Garbage in, Garbage out: Pricing auto repair

GiGo
Garbage in, Garbage out!

How do you know if your repair shop is charging a fair and honest price?

Many people call around several shops trying to find the cheapest price for auto repairs. They think if it’s the cheapest price, it’s the best deal. Yet, there are many questions besides price that are important in choosing an auto repair shop. Finding one that gives you the cheapest price over the telephone may not lead you to a fair price, an honest shop, much less an accurate and well-performed repair.

People also turn to the internet for auto repair pricing. After all the internet knows all, doesn’t it? There are several web sites that claim to quote prices for repair work on your vehicle, all without seeing the car or being able to verify what is wrong or evaluate the true condition. Even though the internet may be great for pricing many products, it does not work well at pricing auto repair services.

Here are some examples we found in our research. We thought that most shops should be able to accurately quote an oil change on the internet. It is one of the simplest automotive operations, and you would think you could get an accurate quote. We looked online for an oil change for a 2006 BMW X3. The price quoted on several sites was on average $39.95. This was astounding to us. Because this vehicle requires synthetic oil and holds seven quarts. (Most cars hold five.) A great price for just the correct oil alone at PepBoys is $45.0Adolf’s Garage, and then the special BMW filter costs $20.00 (an average filter is $3.00 to $7.00). So think about that! If we go to that shop, are they really able to perform the service at $39.95 when the prices for the parts are over $60.00? If they stick to that price, what will they really be putting into our car?

We also looked at a simple repair. How much does it costs to install an oxygen sensor on a Mercedes-Benz? This is a common repair on a higher mileage vehicle. Average online price at a dealership was $335 and only $120 at an independent shop. Yet the factory part lists for $325 alone! And that’s without labor. So, is the internet a trustworthy source for price shopping auto repair? We think not.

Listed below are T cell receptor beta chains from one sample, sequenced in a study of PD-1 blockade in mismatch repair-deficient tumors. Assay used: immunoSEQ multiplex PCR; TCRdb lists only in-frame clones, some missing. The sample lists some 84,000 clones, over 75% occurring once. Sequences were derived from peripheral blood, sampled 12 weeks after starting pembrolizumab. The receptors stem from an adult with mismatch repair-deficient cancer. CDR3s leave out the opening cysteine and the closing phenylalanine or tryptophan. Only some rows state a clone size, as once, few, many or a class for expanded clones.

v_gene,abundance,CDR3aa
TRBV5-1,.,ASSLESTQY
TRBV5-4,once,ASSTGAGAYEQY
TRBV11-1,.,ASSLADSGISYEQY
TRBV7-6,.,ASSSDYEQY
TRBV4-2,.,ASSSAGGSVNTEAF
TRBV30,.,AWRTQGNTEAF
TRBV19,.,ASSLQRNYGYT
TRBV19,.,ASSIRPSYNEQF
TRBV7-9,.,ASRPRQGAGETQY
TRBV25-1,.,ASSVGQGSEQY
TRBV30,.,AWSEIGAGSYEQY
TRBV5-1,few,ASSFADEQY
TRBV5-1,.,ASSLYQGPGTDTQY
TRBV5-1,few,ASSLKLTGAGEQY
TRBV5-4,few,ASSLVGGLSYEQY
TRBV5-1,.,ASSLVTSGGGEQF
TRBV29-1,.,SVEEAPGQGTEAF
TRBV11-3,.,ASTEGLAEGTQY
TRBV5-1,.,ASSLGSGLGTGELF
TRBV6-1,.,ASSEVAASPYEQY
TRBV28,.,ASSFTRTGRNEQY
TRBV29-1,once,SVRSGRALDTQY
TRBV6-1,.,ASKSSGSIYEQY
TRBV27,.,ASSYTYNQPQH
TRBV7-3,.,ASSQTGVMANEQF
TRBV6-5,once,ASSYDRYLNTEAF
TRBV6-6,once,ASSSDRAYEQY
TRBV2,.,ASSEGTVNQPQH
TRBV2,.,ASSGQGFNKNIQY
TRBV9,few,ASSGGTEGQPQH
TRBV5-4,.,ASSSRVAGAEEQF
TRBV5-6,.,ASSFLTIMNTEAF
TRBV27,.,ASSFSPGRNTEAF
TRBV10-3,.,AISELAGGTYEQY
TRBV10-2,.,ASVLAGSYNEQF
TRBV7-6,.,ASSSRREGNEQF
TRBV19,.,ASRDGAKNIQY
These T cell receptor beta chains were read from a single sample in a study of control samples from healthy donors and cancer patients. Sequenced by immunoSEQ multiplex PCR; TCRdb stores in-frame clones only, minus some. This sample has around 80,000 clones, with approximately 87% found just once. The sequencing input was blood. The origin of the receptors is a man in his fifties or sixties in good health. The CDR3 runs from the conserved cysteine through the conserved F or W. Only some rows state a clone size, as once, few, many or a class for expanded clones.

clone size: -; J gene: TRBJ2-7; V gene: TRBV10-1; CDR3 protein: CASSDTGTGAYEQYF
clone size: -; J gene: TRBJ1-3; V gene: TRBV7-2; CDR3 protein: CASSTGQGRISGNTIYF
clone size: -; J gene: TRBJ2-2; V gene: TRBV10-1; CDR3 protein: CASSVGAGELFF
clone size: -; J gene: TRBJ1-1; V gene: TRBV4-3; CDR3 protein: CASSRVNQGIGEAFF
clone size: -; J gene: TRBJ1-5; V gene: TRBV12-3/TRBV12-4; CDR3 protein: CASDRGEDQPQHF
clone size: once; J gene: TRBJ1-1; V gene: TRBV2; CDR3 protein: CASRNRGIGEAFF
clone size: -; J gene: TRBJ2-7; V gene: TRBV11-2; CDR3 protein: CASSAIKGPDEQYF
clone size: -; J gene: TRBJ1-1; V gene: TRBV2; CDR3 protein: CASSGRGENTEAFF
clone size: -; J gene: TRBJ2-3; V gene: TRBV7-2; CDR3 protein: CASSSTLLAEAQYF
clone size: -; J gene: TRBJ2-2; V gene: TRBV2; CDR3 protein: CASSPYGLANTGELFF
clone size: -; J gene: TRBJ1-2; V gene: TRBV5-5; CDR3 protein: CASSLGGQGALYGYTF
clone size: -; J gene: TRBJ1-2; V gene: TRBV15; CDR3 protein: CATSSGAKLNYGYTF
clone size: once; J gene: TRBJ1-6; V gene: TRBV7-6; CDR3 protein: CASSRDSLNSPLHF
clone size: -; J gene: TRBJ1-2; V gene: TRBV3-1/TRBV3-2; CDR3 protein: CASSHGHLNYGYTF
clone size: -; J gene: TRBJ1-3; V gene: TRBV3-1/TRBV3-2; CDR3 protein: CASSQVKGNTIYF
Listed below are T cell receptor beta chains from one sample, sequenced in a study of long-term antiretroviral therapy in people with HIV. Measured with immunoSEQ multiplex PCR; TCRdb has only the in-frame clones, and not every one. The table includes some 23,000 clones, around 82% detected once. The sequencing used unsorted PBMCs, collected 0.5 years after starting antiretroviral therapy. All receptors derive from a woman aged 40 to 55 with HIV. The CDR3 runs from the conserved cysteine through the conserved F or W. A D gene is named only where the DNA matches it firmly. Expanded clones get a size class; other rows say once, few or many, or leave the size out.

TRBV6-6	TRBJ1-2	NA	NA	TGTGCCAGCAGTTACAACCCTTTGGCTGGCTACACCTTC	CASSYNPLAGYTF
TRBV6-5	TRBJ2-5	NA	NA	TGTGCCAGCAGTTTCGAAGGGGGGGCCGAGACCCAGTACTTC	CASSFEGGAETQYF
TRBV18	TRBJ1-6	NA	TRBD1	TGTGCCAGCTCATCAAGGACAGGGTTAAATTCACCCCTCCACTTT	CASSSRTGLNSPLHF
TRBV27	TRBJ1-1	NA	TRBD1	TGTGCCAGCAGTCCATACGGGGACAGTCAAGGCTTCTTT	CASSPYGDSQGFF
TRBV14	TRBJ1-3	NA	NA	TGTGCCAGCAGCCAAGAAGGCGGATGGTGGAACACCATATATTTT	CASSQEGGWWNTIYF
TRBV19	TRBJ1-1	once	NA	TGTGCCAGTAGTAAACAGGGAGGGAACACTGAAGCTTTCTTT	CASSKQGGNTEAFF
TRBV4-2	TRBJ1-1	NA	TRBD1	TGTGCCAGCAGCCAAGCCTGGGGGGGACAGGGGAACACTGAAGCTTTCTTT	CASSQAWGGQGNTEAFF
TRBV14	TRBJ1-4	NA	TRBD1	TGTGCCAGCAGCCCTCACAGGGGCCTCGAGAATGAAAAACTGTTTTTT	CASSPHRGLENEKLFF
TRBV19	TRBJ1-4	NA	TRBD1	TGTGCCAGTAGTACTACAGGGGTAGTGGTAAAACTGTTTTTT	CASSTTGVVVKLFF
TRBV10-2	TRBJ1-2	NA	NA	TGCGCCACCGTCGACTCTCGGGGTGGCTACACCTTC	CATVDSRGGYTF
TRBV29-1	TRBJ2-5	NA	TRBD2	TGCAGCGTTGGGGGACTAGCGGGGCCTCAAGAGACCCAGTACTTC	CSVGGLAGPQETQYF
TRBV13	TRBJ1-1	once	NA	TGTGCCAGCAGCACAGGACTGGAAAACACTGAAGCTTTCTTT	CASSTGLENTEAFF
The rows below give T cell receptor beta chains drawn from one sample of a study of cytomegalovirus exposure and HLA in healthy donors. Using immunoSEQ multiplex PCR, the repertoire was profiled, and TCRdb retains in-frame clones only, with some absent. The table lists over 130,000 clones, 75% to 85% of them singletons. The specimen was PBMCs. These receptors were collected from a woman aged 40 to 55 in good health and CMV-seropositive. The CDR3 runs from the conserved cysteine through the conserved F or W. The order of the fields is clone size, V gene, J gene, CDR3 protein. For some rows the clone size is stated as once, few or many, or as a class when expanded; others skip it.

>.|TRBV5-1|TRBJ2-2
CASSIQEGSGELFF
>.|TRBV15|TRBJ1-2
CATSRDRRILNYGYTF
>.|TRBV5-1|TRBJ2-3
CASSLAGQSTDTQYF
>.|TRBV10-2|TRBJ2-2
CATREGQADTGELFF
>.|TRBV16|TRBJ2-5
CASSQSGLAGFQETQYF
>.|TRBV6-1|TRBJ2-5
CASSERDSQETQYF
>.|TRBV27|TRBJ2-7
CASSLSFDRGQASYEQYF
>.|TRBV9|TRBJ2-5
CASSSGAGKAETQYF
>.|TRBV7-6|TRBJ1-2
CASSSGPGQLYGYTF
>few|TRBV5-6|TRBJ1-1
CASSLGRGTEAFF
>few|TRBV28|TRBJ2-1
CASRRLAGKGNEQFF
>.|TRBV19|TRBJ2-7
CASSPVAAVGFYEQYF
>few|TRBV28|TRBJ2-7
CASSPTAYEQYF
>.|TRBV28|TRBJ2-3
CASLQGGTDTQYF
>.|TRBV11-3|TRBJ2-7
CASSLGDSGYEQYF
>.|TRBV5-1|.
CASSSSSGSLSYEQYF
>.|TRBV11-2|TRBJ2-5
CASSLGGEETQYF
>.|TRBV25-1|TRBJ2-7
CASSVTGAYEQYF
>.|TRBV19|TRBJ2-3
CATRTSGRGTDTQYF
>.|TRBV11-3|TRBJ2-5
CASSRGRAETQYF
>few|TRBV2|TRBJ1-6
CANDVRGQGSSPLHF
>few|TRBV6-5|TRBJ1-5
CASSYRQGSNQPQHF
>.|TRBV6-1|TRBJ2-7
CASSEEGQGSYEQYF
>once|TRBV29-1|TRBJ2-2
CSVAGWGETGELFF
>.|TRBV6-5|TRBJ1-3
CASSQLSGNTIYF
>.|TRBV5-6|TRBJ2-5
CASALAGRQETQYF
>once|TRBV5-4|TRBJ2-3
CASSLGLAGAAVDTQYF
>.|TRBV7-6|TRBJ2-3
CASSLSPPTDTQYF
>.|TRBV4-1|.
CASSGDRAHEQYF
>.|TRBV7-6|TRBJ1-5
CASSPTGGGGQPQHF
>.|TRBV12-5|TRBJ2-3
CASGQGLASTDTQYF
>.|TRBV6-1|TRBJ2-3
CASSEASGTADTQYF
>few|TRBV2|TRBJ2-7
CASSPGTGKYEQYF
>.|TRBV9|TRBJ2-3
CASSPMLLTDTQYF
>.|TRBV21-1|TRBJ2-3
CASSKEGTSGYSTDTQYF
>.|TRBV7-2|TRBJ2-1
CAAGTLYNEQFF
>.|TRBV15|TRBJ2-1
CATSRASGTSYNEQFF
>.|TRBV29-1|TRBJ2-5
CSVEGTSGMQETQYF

Folks, our advice is don’t trust online estimates or even quotes over the phone. There are too many places that will quote you an awesome unbelievable price and you will bring your car to them and they will do a bait and switch. “Oh, we didn’t know you had a BMW X3. That oil change is $95.00” “Well, we quoted you on one oxygen sensor for your Mercedes and you need two sensors and a catalytic converter.” You will look in the mirror and see if you have SUCKER written on your forehead.

Sucker Forehead Tattoo
Don’t be a sucker and be fooled by internet sites that promise auto repair quotes.

The internet is great for many things, even research about auto repair shops, but to know if your repair shop is charging a fair and honest price, you will have to bring your car to the repair shop and request a written estimate.

To sum up, the only way to get an accurate quote is for a qualified technician to look at the car, test it and find the specific correct parts for the car, provide you a written estimate with a breakdown of specific parts and labor.

The true challenge for the consumer is picking a good honest shop. So rather than shop by price, ask a friend or family member you trust for a referral. Find out if that shop has ASE certified technicians. ASE provides test services to certify technicians in over 10 categories (brakes, engines, air conditioning, electrical, transmission, etc ) and the technician is required to have a minimum of two years of experience and must renew his certifications every three to five years.

Ask if the shop is a AAA of Texas Repair Facility? AAA is very choosy about who they allow into their program. Their shops all maintain a high set of standards including above 93% on customer satisfaction surveys, liability insurance, ASE certifications, etc. Are they members of the Automotive Service Association (ASA)? ASA members agree to abide by a Code of Ethics and are committed to continuous training, upgrading the professionalism of the industry and self-improvement. Are they accredited by the Better Business Bureau? BBB members agree to binding arbitration in the event of a dispute.

Find a good shop and you will be charged a fair honest price for the work and receive a decent warranty.

Just remember without being able to see the car and have all the information, you will be given the wrong answer. Garbage in. Garbage out.

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